Many people love fire and enjoy watching the flickering flame of a candle as they meditate, or a roaring bonfire when cooking hot dogs on a stick.
We treasure the warmth of a fireplace and the smell of wood drifting across the neighborhood.
My wife Brenda and I love to place logs in our fire pit near the creek, add a fire starter, and then sit back and watch the flames dance along the wood like tiny fingers reaching toward the sky.
I want to pass my love of fire on to our grandson. When Jack visits again I am going to recruit him to assist me with a survival video, and instruct him how to build a fire in the rain or snow.
I have to admit; however, I have had a mixed record with fire.
One February evening, Brenda and I were in Colonial Williamsburg, Va. The temperature was freezing and a strong gale was blowing off the James River, striking us in the face as we walked backwards along the sidewalks to keep our faces from freezing.
Walking along the boardwalk, we passed elevated fire baskets with just enough fire to warm us. I noticed one basket that seemed to be struggling due to a lack of wood.
“I will put a little more wood in the basket,” I said to Brenda.
“Are you sure that is OK?” Brenda asked, knowing my history of starting fires.
I gathered two handfuls of large twigs and threw them in the basket. How was I to know the wood was green and the fire temperamental?
Within seconds the fire sounded like Rice Krispies. First, there was a huge snap, then a loud crackle, and then the wood began to start popping wildly.
The shopkeepers ran from their shops. The streetlights brightened as Brenda and I ran from the cold streets, quickly ducking into the warm blacksmith shop nearby.
“The fire sure feels good,” I said to the blacksmith. He nodded.
A few years later, I had another incident with fire. According to the Code of Virginia, 8.01-243, cases involving fire have a statue of limitations of five years … so I will share my story.
We were living in Staunton, Va. and Brenda had purchased a nice, handcrafted, clay chiminea for our backyard patio. I couldn’t wait to start a fire one late October evening, gather around the flame, and enjoy the warmth.
“That looks like a little too much wood in the chiminea,” Brenda said.
“I don’t think so. It will start to roar quickly once I light it,” I responded.
Unfortunately, the fire didn’t roar. It began to smolder with copious, white clouds of smoke, rising up through the trees and over the top of our garage.
The sound was faint at first, a faded moan in the distance.
“Do you hear a siren?” Brenda asked.
“Yes, but it sounds like it is going out South Coalter Street,” I replied.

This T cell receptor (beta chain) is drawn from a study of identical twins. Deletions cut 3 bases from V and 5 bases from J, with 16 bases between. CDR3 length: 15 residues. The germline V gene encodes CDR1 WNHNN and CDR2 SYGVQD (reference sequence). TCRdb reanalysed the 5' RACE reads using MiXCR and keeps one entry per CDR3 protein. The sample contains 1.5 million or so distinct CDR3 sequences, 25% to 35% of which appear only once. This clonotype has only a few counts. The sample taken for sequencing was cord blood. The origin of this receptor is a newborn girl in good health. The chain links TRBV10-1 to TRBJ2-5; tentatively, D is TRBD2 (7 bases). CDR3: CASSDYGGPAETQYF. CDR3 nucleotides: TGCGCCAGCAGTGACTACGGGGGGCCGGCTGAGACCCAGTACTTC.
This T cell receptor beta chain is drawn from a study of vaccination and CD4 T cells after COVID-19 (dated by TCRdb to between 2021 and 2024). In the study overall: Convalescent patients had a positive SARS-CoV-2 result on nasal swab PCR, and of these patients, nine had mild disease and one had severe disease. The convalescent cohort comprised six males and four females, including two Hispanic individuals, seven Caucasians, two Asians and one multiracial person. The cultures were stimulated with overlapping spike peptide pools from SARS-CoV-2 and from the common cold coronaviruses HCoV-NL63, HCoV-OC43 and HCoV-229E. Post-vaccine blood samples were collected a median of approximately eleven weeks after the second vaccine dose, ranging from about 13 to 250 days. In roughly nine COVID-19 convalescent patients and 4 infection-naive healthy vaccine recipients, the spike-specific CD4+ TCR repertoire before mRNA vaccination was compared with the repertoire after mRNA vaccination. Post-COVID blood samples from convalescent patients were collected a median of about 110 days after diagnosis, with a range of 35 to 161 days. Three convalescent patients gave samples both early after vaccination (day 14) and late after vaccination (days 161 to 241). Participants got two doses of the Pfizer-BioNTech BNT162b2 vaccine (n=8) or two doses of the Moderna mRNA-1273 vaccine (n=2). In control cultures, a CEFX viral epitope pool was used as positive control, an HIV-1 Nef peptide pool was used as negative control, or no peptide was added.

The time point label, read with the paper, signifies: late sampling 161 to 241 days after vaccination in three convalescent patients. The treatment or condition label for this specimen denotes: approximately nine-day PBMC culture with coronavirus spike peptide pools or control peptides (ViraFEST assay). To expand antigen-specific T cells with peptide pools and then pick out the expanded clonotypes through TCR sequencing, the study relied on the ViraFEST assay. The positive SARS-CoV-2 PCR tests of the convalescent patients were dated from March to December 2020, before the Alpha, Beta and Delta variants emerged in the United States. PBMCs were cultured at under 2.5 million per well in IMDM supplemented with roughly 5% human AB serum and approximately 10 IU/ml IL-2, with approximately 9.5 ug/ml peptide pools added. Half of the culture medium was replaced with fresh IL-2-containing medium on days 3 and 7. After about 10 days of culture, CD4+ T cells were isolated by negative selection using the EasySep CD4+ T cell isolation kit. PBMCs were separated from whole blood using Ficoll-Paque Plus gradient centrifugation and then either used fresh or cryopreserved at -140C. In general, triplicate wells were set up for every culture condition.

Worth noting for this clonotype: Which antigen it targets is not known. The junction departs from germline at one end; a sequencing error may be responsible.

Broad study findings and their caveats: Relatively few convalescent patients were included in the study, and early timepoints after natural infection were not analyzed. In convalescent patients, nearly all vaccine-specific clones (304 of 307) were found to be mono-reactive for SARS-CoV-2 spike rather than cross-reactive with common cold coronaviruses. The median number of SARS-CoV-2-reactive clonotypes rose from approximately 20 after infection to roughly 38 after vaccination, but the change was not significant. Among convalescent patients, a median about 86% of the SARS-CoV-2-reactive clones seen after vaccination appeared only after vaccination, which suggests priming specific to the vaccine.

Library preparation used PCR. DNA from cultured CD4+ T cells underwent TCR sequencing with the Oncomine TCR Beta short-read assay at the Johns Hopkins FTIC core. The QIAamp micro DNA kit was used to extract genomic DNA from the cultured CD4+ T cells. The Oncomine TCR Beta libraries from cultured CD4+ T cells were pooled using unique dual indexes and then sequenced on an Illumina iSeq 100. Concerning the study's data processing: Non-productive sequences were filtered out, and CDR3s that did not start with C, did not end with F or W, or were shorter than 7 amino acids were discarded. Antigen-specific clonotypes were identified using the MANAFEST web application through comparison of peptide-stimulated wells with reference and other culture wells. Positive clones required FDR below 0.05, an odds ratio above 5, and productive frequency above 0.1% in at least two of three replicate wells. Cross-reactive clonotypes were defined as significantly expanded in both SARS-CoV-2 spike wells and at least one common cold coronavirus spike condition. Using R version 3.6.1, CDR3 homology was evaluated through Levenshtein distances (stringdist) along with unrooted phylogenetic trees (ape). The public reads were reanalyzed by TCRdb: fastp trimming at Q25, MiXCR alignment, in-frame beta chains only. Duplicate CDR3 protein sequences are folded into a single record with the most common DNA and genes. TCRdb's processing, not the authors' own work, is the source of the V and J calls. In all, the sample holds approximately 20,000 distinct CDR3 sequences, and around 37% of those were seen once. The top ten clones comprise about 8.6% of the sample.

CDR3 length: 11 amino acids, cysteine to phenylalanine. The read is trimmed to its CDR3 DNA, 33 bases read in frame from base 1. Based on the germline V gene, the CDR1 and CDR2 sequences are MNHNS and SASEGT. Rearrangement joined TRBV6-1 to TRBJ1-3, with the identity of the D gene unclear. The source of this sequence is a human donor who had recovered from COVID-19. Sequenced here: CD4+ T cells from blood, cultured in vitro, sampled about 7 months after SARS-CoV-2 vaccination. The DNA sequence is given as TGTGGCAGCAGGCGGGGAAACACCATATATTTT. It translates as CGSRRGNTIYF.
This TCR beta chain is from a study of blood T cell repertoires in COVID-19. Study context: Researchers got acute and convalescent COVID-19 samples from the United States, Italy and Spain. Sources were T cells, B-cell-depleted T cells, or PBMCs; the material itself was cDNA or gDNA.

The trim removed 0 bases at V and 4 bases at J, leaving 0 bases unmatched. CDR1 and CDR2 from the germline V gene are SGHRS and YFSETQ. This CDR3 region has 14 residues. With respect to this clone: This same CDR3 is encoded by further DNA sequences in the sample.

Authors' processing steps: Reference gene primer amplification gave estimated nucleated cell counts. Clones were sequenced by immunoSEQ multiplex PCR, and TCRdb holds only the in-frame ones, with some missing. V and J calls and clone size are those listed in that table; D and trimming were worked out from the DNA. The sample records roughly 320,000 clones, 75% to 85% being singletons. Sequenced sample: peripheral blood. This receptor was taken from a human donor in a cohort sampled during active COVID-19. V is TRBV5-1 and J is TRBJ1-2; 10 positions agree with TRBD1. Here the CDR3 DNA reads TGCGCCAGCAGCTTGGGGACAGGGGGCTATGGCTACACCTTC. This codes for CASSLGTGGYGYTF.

Within seconds, I discovered instead the sirens were coming north directly toward our house. They grew louder and louder.
“C’mon, let’s get in the house!” I shouted to Brenda.
We looked out the windows and saw two fire trucks and police cruisers parked a few yards from our home with their lights flashing and radios blaring.
“I’m going out to see what’s going on,” I said.
Brenda just shook her head.
“What’s going on, officer?” I asked the young police officer.
“We think there is a fire in the neighborhood,” she replied. “You may want to go back into your house,” as a large spotlight shined over the rooftops illuminating the immense white smoke.
As we entered our front door, I saw our neighbor, Chuck, standing across the street. Saying nothing, he too only shook his head.
More recently, Brenda and I were staying in an Embassy Suites Hotel in Cleveland when we decide to pop some popcorn in our room. All went well until I accidentally pushed the button on the microwave for a second time.
Slowly the room began to fill with smoke. We both yelled at the same time – “The popcorn!” Luckily, neither the fire alarm nor the sprinkler system activated, which prevented the entire hotel from being evacuated.
Last week, I decided to burn incense, and placed a charcoal biscuit inside the incense holder. Normally, they burn slowly and only partially, but this time, the charcoal and the incense ignited as though dowsed with gasoline.
The smoke billowed from the basement. The smoke and carbon monoxide detectors sounded. Smoke filled the basement then made it’s way up the stairs, under the basement door, and into the living room.
“What’s going on?” Brenda yelled down into the basement.
“Nothing. I was just burning some incense,” I replied.
“Oh, my goodness!” she said. “Did your mother ever tell you, “Don’t play with fire, or you’ll wet the bed?”
“No. But I can see how that could be a dangerous combination,” I said, as I blew out the candle and went to sleep.
Pat Haley is a Clinton County commissioner and former Clinton County sheriff.